How to Be an Atheist: Working out the Worldview of a Skeptic, Free for CAPC Members
Mitch Stokes’ ‘How to Be an Atheist’ shows the work of the worldview of a skeptic.
The medium of film is considered to be one of the most helpful in terms of thought-provoking, entertaining, and challenging art. I explored and defended this claim in my last blog. But film is not immune from causing both the consumer and film-maker to lean towards certain unfortunate mistakes and problematic decisions. Here’s a few things to be wary of when we check out the latest blockbuster or award-winning film.
(Of course, film isn’t all bad. If you haven’t yet, check out Part 1: In Praise of Film)
Film can use sentimentalism to mislead.
Most film-makers have a clear picture of what most of us want from a movie. One thing they know without question is that we want a happy ending. And in many cases, they give it to us whether or not it makes any sense. Unfortunately, some of the most memorable film moments are actually just sentimental fabrications (a recent example being the unfortunate final scene of Juno). Even fiction can be truthful, but it ceases to be so when it assures us that everything will be okay simply because someone has finally come around, a couple is in love again, a sick mother is made well, etc. If we’re moved by emotional growth, physical healing, or social justice, and assured (explicitly or implicitly) that the characters will live “happily ever after” we have been hoodwinked and misled. This is not just an intellectual problem, but a spiritual one that denies human depravity and the results of the fall.
Film can discourage critical thinking
Film is often referred to a “ride,” evoking the common idea that one should approach a film passively, keeping all extremities outside of the vehicle, and being content to simply watch the sights fly by. Peter Travers gives the following advice to those who see the award-winning, There Will be Blood: “sit back and let it engulf you.” This is bad advice. The Christian is charged in 1 Peter 5:8 to “be sober-minded; be watchful.” This command applies in the theater just as it applies to the rest of life. Whenever we find ourselves watching a blockbuster action film or a romantic chick-flick, we must resist the desire to blindly follow the film wherever it leads and instead have a conversation with that film. We should let the film speak to us, but we should speak to the film as well.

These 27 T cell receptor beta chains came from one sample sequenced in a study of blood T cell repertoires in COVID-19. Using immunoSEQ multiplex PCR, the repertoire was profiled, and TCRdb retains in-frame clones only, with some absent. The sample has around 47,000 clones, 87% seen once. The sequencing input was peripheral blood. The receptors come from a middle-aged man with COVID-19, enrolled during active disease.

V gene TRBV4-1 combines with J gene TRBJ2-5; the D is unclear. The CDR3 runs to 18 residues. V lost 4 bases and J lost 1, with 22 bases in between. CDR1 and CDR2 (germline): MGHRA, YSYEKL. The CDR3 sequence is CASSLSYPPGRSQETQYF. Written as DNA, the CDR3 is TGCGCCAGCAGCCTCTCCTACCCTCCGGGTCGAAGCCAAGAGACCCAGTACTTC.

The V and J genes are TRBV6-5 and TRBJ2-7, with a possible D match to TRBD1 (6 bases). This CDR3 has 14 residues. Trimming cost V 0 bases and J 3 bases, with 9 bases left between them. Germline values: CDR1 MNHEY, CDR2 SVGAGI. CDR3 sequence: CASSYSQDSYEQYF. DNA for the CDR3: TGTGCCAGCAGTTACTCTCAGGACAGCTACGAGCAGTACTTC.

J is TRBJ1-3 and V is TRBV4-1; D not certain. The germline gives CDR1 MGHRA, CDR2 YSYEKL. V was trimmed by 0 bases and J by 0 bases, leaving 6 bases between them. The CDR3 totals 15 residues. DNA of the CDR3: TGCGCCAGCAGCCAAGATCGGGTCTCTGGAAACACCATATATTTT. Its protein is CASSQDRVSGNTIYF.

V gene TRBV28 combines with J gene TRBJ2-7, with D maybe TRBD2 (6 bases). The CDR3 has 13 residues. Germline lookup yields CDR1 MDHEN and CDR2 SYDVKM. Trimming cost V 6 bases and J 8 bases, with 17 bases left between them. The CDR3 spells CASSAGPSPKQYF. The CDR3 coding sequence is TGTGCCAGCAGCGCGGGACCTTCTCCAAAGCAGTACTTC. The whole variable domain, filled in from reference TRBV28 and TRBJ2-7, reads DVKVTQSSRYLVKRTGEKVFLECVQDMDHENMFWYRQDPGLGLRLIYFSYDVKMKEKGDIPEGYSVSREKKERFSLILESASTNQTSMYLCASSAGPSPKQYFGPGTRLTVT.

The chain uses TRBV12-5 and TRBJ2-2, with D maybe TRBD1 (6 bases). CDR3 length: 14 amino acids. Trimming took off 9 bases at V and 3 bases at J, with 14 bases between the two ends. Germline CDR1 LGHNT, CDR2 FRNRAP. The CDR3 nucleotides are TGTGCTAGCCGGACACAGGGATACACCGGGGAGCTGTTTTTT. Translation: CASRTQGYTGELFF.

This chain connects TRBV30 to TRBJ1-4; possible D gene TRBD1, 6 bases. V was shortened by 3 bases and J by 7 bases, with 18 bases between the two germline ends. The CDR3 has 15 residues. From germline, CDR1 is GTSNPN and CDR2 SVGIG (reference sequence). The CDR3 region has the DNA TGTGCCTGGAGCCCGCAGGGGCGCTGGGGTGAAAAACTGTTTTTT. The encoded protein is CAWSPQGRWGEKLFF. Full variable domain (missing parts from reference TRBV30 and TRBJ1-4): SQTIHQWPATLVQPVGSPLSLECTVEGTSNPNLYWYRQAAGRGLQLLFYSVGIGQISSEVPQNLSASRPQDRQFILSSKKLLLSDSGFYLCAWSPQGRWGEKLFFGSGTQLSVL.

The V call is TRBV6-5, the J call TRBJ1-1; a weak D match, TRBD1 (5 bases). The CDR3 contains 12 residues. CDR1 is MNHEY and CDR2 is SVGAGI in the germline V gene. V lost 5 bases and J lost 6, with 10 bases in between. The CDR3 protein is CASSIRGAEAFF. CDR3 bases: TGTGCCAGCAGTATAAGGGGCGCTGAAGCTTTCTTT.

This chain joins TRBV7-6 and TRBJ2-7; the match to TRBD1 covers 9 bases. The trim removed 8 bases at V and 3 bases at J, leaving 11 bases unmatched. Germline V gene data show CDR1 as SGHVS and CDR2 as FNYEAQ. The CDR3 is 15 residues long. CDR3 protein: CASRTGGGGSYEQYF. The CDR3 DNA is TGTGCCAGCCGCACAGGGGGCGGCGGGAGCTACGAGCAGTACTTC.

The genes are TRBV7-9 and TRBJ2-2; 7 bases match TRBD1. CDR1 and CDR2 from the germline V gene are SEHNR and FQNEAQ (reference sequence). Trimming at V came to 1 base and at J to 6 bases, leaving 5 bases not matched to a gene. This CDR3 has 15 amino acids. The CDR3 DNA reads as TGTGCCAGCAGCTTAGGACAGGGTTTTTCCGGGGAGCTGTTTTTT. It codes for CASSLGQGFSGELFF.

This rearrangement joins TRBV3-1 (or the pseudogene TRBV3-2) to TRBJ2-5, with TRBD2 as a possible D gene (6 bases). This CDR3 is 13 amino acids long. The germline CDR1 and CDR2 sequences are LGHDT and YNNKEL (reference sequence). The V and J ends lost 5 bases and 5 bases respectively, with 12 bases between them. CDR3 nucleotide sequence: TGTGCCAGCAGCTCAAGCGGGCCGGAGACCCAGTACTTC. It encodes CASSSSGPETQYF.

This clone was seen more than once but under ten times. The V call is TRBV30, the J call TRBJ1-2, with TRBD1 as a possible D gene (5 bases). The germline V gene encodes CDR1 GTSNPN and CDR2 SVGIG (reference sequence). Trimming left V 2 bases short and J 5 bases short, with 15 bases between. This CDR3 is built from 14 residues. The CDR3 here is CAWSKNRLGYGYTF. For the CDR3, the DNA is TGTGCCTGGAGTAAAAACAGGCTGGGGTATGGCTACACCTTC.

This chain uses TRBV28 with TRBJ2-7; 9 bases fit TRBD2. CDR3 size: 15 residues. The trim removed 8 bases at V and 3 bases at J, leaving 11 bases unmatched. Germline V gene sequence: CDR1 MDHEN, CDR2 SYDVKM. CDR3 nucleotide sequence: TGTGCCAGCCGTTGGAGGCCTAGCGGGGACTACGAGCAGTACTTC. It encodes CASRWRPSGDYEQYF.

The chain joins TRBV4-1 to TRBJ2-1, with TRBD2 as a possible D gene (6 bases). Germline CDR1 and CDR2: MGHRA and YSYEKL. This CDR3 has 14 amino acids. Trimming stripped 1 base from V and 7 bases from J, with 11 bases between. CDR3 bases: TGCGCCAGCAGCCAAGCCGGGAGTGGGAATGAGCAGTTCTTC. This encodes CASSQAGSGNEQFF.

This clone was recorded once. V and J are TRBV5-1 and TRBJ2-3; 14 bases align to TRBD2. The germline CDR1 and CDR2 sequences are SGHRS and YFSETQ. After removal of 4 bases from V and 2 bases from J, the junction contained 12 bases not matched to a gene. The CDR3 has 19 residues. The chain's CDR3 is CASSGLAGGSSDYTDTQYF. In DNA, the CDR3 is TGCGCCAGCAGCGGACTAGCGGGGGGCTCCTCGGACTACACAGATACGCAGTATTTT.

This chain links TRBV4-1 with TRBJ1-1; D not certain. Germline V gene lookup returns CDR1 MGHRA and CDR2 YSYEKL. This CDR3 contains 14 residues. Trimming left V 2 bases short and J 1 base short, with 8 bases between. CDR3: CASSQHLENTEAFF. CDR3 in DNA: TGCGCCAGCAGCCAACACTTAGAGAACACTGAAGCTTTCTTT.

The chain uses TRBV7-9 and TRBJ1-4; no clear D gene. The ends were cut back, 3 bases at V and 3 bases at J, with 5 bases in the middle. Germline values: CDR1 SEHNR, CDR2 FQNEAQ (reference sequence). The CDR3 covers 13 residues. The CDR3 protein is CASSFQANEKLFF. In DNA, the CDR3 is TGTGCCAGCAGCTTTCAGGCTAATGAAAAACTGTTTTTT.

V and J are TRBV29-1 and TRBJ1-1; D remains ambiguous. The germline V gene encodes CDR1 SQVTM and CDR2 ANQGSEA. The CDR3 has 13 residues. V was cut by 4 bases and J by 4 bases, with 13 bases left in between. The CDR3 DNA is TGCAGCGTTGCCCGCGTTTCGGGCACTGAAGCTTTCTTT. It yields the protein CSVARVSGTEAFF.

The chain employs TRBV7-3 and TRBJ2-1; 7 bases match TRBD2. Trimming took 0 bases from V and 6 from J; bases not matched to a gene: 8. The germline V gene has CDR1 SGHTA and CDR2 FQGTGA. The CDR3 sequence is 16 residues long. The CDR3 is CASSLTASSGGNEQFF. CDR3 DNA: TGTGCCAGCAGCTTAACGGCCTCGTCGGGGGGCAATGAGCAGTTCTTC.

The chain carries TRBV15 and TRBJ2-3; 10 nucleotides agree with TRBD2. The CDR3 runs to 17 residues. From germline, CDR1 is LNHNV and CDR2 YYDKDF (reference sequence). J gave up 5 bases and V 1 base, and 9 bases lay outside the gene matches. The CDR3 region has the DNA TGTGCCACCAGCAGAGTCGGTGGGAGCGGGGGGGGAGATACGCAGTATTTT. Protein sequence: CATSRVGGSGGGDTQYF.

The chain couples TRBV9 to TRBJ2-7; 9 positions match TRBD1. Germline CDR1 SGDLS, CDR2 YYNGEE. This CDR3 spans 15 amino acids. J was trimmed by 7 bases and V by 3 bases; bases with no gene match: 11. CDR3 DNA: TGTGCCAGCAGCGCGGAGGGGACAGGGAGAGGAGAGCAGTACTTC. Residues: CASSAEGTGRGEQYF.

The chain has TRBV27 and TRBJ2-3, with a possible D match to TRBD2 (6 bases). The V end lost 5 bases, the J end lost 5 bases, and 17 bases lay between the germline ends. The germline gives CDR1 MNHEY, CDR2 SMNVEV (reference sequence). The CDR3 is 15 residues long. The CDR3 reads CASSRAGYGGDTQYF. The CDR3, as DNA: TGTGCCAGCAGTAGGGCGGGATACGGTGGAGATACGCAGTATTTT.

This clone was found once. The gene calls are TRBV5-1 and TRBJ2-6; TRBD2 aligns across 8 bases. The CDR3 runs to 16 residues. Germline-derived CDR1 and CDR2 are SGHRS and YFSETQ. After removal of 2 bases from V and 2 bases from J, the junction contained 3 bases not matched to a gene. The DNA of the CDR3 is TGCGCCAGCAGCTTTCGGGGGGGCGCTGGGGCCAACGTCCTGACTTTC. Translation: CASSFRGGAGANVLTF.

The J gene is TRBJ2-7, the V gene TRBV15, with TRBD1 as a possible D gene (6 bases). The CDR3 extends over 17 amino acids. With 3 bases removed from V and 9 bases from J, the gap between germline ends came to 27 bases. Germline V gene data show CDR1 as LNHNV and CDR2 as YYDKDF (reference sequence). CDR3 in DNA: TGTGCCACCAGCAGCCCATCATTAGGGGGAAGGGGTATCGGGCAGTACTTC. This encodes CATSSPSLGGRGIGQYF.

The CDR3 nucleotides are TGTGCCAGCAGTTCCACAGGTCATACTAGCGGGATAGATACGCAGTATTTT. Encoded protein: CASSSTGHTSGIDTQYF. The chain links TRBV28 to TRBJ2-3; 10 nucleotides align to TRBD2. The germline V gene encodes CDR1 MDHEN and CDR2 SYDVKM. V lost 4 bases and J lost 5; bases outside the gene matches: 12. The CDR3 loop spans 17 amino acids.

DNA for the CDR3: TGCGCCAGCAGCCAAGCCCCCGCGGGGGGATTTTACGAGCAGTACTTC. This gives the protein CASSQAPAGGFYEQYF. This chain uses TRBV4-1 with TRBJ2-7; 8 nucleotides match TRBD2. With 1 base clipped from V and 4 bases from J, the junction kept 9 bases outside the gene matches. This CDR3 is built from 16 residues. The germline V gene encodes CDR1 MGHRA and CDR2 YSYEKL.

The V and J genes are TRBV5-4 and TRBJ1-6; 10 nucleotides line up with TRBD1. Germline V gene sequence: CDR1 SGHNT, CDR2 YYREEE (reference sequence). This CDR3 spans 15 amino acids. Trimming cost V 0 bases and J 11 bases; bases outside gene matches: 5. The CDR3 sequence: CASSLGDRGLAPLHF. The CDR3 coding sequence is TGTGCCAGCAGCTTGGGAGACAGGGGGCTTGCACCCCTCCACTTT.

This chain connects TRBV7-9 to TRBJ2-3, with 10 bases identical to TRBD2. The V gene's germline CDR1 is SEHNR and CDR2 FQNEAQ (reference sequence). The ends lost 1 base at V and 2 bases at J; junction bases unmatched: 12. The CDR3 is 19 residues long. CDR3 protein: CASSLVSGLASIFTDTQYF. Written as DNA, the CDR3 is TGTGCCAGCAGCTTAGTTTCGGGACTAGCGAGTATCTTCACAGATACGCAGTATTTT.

Film offers no opportunities for discussion
“No Talking.” It’s the supreme rule of the theater. At no point during the film can we carry on a conversation with our neighbor about its’ primary assumptions (unless you’re one of those annoying couples who ends up behind my wife and I every other week; in that case, just rent a DVD and go home), and this poses a problem. Christianity is a religion that emphasizes community and relationships that encourage and challenge one another, but film has the opportunity to discourage this. We’ve all seen a film with a friend come out of it feeling strongly one way or another, only to realize that our friend feels otherwise. What follows is usually a lengthy conversation in which we attempt to explain our perspective. The problem is, it takes a long time to backtrack and reexamine each shot, plot twist, and monologue and as a result our conversations are strongly hindered.
Film can tempt us to sin without warning
These days, film is known for pushing the envelope, particularly in the areas of violence and nudity. These and other vices can become traps for those of us who don’t go into a film prepared and on guard. A Christian has plenty of resources at their disposal to help them decide if a film can cause them to be in danger of sin. He ought to seek to know his weak areas and avoid a film when he fears those weaknesses may be exploited.
Film often leaves us trapped in a giant waste of time.
Fifteen minutes into Epic Movie, I knew I had made a mistake. Yet, for some reason, I stayed and placed myself at the mercy of some of the worst screenwriters and directors in Hollywood. At one point, I saw a boom microphone in the shot. At several points I groaned at obvious jokes. Mostly I just thought of everything else I would rather be doing.
This is the risk inherent in seeing a film. Whenever we walk into the theater, we risk spending a significant amount of time wishing we hadn’t come in the first place. Fortunately, we have been given many resources to help us guard against this possibility. Look for possible stumbling blocks at the bottom of a film review at Christianity Today’s website, or the more specific and meticulous Kids In Mind. Also, if a film is scoring somewhere between 0 and 20 over at Metacritic or Rotten Tomatoes, it’s probably a better idea to do something else.
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